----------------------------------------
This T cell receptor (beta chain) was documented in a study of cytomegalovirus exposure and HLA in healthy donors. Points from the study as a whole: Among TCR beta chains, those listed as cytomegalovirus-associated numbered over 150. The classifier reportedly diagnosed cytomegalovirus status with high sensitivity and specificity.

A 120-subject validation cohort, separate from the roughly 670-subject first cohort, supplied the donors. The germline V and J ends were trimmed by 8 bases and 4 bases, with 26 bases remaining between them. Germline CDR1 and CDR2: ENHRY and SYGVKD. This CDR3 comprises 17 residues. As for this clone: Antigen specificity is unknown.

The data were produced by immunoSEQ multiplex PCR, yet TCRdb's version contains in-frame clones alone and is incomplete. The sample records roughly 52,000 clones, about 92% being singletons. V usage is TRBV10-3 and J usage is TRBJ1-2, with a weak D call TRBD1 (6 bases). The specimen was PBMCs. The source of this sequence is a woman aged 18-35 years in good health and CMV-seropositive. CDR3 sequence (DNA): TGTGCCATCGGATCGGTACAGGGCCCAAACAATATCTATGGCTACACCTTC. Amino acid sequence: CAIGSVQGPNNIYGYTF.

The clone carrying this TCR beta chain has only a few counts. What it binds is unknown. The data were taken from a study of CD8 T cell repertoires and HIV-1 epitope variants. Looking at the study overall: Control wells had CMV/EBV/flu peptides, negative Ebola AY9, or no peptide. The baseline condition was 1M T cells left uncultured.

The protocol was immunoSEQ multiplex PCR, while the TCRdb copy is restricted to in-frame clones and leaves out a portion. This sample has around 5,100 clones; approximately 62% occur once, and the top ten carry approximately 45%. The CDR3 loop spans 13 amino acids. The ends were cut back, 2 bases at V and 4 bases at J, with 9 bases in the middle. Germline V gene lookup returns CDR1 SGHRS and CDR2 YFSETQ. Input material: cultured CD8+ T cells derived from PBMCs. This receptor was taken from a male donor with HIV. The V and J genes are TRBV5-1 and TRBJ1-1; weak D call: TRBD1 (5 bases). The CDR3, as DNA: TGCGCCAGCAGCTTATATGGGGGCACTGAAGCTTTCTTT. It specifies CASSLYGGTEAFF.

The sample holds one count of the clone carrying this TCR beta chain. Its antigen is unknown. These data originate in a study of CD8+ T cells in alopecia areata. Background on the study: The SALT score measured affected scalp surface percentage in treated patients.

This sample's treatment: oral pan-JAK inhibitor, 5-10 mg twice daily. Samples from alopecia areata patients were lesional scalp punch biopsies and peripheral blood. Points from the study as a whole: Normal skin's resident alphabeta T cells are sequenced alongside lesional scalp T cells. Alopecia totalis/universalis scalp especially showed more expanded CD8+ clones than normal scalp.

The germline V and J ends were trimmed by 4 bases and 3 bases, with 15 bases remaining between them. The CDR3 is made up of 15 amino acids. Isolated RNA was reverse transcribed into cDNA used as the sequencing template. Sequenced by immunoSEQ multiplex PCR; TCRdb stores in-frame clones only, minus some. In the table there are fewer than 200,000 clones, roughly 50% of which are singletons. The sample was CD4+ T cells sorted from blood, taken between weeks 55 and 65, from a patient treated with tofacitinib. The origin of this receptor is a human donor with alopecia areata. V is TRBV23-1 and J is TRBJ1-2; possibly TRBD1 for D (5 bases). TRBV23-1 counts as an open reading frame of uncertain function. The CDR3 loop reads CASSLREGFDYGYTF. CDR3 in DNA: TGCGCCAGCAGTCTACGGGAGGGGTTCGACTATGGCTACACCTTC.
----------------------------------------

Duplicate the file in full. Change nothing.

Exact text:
This T cell receptor (beta chain) was documented in a study of cytomegalovirus exposure and HLA in healthy donors. Points from the study as a whole: Among TCR beta chains, those listed as cytomegalovirus-associated numbered over 150. The classifier reportedly diagnosed cytomegalovirus status with high sensitivity and specificity.

A 120-subject validation cohort, separate from the roughly 670-subject first cohort, supplied the donors. The germline V and J ends were trimmed by 8 bases and 4 bases, with 26 bases remaining between them. Germline CDR1 and CDR2: ENHRY and SYGVKD. This CDR3 comprises 17 residues. As for this clone: Antigen specificity is unknown.

The data were produced by immunoSEQ multiplex PCR, yet TCRdb's version contains in-frame clones alone and is incomplete. The sample records roughly 52,000 clones, about 92% being singletons. V usage is TRBV10-3 and J usage is TRBJ1-2, with a weak D call TRBD1 (6 bases). The specimen was PBMCs. The source of this sequence is a woman aged 18-35 years in good health and CMV-seropositive. CDR3 sequence (DNA): TGTGCCATCGGATCGGTACAGGGCCCAAACAATATCTATGGCTACACCTTC. Amino acid sequence: CAIGSVQGPNNIYGYTF.

The clone carrying this TCR beta chain has only a few counts. What it binds is unknown. The data were taken from a study of CD8 T cell repertoires and HIV-1 epitope variants. Looking at the study overall: Control wells had CMV/EBV/flu peptides, negative Ebola AY9, or no peptide. The baseline condition was 1M T cells left uncultured.

The protocol was immunoSEQ multiplex PCR, while the TCRdb copy is restricted to in-frame clones and leaves out a portion. This sample has around 5,100 clones; approximately 62% occur once, and the top ten carry approximately 45%. The CDR3 loop spans 13 amino acids. The ends were cut back, 2 bases at V and 4 bases at J, with 9 bases in the middle. Germline V gene lookup returns CDR1 SGHRS and CDR2 YFSETQ. Input material: cultured CD8+ T cells derived from PBMCs. This receptor was taken from a male donor with HIV. The V and J genes are TRBV5-1 and TRBJ1-1; weak D call: TRBD1 (5 bases). The CDR3, as DNA: TGCGCCAGCAGCTTATATGGGGGCACTGAAGCTTTCTTT. It specifies CASSLYGGTEAFF.

The sample holds one count of the clone carrying this TCR beta chain. Its antigen is unknown. These data originate in a study of CD8+ T cells in alopecia areata. Background on the study: The SALT score measured affected scalp surface percentage in treated patients.

This sample's treatment: oral pan-JAK inhibitor, 5-10 mg twice daily. Samples from alopecia areata patients were lesional scalp punch biopsies and peripheral blood. Points from the study as a whole: Normal skin's resident alphabeta T cells are sequenced alongside lesional scalp T cells. Alopecia totalis/universalis scalp especially showed more expanded CD8+ clones than normal scalp.

The germline V and J ends were trimmed by 4 bases and 3 bases, with 15 bases remaining between them. The CDR3 is made up of 15 amino acids. Isolated RNA was reverse transcribed into cDNA used as the sequencing template. Sequenced by immunoSEQ multiplex PCR; TCRdb stores in-frame clones only, minus some. In the table there are fewer than 200,000 clones, roughly 50% of which are singletons. The sample was CD4+ T cells sorted from blood, taken between weeks 55 and 65, from a patient treated with tofacitinib. The origin of this receptor is a human donor with alopecia areata. V is TRBV23-1 and J is TRBJ1-2; possibly TRBD1 for D (5 bases). TRBV23-1 counts as an open reading frame of uncertain function. The CDR3 loop reads CASSLREGFDYGYTF. CDR3 in DNA: TGCGCCAGCAGTCTACGGGAGGGGTTCGACTATGGCTACACCTTC.